Another embodiment of the invention relates a medical image handling system. The system includes a medical imaging device configured to acquire an image of a subject of interest and represent the image in an image data set. The system further includes an image manager coupled to the imaging device. The image manager is configured to store user preferences communicated by an image workstation and the image data set communicated by the imaging device. The system still further includes the image workstation coupled to the image manager. The image workstation is configured to selectively retrieve the user preferences and the image data set from the image manager. The image workstation automatically configures a graphical user interface (GUI) to incorporate the user preferences based in part on a user identifier information inputted into the image workstation.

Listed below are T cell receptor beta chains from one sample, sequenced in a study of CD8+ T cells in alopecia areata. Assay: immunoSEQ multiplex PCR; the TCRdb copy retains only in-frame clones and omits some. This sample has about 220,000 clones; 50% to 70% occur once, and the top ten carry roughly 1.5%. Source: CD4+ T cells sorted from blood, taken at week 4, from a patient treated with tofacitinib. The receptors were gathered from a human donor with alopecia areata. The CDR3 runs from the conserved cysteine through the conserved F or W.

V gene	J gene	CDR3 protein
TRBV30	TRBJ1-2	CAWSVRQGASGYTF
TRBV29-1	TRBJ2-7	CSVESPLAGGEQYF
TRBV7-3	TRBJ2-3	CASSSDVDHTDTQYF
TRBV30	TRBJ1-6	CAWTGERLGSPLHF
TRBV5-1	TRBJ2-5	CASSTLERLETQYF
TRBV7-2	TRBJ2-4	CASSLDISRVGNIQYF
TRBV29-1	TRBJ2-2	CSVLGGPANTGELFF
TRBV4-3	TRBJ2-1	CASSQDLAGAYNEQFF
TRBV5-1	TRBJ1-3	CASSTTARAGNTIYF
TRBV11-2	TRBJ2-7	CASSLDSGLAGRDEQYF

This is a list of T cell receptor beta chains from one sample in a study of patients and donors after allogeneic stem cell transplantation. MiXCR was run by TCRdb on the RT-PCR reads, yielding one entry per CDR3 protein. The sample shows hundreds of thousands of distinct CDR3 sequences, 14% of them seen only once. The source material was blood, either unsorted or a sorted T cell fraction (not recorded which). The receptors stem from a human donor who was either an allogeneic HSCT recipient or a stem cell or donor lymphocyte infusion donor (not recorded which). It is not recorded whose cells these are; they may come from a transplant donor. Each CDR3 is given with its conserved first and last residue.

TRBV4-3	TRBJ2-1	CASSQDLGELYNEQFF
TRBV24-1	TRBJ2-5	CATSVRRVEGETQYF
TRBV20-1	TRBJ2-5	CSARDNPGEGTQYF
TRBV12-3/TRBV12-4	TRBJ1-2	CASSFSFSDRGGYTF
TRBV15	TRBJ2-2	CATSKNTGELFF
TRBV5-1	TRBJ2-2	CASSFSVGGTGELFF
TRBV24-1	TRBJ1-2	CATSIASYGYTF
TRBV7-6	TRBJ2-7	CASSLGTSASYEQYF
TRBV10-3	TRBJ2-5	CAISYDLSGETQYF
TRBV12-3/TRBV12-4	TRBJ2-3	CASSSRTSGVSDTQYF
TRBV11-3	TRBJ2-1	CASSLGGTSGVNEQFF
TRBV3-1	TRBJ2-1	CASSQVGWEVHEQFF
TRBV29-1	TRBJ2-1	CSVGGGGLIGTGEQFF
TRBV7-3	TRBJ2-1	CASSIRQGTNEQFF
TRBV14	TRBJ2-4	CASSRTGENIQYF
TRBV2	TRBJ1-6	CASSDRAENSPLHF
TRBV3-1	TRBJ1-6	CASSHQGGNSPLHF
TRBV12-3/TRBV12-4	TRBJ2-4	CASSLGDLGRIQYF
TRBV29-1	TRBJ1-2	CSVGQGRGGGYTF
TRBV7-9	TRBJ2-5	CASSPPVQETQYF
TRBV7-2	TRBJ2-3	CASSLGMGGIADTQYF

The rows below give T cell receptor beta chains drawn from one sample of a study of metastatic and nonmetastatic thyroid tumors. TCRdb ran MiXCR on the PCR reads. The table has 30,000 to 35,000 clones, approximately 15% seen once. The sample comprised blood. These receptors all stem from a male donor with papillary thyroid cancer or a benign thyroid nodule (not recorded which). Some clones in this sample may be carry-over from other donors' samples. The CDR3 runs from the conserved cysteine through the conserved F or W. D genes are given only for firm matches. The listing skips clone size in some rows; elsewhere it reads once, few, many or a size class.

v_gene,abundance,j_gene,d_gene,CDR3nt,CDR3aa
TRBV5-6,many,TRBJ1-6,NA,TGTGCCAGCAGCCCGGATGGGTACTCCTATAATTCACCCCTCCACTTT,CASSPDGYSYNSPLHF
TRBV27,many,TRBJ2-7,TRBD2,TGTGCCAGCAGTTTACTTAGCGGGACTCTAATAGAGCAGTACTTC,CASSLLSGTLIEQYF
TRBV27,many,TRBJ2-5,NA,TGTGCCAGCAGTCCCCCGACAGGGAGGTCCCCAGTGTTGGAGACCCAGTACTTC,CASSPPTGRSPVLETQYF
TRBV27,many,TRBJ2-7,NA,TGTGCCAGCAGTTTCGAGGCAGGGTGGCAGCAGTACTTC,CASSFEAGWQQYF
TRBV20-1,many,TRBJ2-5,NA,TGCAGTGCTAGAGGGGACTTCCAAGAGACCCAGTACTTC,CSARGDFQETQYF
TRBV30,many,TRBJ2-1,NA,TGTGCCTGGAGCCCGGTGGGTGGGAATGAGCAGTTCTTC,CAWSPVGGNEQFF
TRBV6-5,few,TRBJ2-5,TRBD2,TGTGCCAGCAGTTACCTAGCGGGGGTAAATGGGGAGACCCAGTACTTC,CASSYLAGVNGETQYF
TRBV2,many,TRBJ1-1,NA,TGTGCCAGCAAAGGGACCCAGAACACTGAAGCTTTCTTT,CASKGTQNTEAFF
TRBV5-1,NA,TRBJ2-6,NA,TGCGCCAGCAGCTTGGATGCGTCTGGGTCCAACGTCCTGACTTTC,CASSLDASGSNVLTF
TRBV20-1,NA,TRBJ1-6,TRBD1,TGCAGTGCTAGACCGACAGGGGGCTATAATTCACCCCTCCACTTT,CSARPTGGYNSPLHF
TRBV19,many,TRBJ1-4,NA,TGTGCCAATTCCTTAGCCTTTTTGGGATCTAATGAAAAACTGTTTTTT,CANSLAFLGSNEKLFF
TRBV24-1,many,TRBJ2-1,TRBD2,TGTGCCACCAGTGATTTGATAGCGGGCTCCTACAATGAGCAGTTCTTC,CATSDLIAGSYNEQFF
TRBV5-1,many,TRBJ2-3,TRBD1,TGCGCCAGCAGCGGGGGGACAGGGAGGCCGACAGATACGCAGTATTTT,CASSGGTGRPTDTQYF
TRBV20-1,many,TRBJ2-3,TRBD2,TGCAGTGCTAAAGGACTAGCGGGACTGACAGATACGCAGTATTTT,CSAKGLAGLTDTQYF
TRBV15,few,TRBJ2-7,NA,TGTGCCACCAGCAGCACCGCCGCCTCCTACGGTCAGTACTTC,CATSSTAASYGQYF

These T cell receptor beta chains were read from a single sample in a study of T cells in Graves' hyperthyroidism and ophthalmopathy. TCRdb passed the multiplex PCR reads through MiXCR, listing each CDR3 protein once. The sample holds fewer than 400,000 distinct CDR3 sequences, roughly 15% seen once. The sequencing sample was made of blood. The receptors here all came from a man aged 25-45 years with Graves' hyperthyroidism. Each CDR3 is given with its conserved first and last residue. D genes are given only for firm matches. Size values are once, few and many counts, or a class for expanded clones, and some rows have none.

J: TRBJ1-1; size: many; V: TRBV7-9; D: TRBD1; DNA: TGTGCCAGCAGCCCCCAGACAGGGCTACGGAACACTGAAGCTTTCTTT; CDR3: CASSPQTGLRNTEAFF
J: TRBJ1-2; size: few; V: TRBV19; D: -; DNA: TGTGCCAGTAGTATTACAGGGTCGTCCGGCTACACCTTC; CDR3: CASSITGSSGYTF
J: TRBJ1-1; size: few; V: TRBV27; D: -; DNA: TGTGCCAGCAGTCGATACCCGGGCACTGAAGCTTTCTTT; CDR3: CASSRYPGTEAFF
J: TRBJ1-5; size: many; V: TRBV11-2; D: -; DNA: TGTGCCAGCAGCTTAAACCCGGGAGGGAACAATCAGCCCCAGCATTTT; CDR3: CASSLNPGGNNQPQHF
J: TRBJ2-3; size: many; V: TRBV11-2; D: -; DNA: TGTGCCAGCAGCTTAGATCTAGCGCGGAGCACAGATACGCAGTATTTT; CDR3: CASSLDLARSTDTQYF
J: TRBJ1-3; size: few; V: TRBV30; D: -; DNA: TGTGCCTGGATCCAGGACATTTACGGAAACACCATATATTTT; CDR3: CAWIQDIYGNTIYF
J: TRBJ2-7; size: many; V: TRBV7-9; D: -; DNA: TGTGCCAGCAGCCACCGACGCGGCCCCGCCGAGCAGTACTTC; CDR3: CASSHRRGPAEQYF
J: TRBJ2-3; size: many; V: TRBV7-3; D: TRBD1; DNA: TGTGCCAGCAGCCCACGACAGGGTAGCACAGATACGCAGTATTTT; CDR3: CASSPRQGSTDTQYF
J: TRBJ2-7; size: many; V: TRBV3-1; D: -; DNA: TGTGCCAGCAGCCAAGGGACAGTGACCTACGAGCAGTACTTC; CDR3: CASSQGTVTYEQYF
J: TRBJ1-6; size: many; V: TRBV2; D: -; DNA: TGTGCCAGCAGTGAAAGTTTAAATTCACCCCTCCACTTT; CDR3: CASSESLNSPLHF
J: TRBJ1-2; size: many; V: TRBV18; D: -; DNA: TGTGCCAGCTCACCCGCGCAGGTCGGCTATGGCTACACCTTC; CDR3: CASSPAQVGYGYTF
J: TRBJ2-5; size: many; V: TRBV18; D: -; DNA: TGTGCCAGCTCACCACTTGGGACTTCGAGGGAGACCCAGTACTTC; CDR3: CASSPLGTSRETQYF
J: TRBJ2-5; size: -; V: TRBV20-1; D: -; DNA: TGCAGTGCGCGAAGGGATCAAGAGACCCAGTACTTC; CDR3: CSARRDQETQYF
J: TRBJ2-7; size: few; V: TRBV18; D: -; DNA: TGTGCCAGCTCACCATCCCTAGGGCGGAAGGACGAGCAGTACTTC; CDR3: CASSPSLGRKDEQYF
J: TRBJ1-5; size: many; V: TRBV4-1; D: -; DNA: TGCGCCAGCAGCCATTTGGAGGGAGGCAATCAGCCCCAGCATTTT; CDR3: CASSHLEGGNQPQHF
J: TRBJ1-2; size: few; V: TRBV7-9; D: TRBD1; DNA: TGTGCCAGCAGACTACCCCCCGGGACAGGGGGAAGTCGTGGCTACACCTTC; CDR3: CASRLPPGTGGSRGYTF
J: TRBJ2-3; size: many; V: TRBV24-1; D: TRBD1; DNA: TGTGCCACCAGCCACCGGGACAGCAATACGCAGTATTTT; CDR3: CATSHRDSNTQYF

Still another embodiment of the invention relates to an image handling system. The system includes means for acquiring an image of a subject of interest, and means for representing the image in an image data set. The system further includes means for storing user preferences communicated by an image workstation and the image data set communicated by the means for acquiring and representing. The means for storing is coupled to the means for acquiring and representing. The system still further includes means for selectively retrieving the user preferences and the image data set from the means for storing. The image workstation automatically configures a graphical user interface (GUI) to incorporate the user preferences based in part on a user identifier information inputted into the image workstation. The means for selectively retrieving is coupled to the means for storing.